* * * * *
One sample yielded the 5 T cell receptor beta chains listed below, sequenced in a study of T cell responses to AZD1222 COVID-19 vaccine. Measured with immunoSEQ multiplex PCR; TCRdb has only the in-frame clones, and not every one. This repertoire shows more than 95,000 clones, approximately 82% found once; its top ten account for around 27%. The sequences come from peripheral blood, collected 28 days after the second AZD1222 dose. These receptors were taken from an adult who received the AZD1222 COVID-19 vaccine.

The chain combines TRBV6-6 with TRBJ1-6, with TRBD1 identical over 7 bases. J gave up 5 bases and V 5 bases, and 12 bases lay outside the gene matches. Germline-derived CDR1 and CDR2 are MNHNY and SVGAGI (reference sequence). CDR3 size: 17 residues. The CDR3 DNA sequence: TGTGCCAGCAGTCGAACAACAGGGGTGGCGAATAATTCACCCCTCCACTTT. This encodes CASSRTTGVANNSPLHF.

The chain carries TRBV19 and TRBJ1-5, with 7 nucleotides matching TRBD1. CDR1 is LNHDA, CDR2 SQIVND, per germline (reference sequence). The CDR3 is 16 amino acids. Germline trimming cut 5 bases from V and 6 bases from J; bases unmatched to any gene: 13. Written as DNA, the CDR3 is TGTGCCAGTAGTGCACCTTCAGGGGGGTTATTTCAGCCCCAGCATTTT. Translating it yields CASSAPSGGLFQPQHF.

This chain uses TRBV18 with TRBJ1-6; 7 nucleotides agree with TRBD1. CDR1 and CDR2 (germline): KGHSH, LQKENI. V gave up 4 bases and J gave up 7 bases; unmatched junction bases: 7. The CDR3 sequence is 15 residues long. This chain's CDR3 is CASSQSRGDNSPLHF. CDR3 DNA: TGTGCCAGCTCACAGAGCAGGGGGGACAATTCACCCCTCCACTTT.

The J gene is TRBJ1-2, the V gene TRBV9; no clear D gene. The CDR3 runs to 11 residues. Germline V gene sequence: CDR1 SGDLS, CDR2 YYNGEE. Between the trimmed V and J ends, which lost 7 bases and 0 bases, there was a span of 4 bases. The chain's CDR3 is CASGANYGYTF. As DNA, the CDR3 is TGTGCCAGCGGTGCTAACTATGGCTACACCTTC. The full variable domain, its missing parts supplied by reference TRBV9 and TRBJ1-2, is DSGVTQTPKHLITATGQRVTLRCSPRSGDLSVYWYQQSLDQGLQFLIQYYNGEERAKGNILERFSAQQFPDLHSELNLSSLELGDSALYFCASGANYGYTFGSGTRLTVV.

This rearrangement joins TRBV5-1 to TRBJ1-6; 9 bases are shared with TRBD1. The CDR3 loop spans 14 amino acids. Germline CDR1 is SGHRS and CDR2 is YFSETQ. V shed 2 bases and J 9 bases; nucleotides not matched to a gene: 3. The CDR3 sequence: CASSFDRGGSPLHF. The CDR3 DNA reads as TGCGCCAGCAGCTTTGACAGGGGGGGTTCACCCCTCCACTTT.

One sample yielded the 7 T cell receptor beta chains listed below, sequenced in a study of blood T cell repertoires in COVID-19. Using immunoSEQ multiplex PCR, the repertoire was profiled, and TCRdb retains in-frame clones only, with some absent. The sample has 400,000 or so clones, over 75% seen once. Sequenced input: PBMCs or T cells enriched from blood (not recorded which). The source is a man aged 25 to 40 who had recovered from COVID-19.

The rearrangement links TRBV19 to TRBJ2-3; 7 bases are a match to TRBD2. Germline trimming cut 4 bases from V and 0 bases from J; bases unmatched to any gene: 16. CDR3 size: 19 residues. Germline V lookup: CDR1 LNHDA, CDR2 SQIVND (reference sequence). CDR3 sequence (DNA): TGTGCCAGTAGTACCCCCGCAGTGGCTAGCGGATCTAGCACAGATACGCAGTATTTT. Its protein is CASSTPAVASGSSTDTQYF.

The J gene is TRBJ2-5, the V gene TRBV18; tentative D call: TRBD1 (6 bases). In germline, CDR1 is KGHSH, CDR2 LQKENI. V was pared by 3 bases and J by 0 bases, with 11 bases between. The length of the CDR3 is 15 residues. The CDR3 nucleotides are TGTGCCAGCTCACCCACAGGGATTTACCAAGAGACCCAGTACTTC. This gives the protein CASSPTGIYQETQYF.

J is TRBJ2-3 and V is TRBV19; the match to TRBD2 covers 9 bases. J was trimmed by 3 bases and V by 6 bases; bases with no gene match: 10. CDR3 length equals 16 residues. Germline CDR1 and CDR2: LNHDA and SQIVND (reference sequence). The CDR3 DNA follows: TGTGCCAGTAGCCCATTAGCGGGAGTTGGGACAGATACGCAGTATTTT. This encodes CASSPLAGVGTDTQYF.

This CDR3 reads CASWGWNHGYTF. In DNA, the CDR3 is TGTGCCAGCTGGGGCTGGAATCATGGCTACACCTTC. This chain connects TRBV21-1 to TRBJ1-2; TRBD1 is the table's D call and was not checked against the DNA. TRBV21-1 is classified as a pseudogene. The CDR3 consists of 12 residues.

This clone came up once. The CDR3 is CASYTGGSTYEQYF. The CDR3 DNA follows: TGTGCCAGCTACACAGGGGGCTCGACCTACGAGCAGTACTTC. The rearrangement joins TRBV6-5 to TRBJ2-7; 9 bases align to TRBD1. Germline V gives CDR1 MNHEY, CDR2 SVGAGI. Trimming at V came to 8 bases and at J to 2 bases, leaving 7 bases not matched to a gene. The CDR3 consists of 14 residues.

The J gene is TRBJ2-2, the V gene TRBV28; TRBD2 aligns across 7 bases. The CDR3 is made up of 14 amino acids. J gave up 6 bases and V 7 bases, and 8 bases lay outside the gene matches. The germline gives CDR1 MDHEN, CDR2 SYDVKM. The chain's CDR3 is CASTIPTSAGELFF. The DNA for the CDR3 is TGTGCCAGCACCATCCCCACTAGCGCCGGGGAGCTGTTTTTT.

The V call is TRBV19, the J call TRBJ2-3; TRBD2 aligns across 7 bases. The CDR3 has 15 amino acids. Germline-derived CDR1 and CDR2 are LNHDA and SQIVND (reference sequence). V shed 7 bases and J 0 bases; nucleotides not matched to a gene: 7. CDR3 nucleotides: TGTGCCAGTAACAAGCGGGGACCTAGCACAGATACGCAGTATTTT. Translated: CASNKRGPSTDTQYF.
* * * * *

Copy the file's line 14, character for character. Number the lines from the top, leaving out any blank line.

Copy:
The V call is TRBV19, the J call TRBJ2-3; TRBD2 aligns across 7 bases. The CDR3 has 15 amino acids. Germline-derived CDR1 and CDR2 are LNHDA and SQIVND (reference sequence). V shed 7 bases and J 0 bases; nucleotides not matched to a gene: 7. CDR3 nucleotides: TGTGCCAGTAACAAGCGGGGACCTAGCACAGATACGCAGTATTTT. Translated: CASNKRGPSTDTQYF.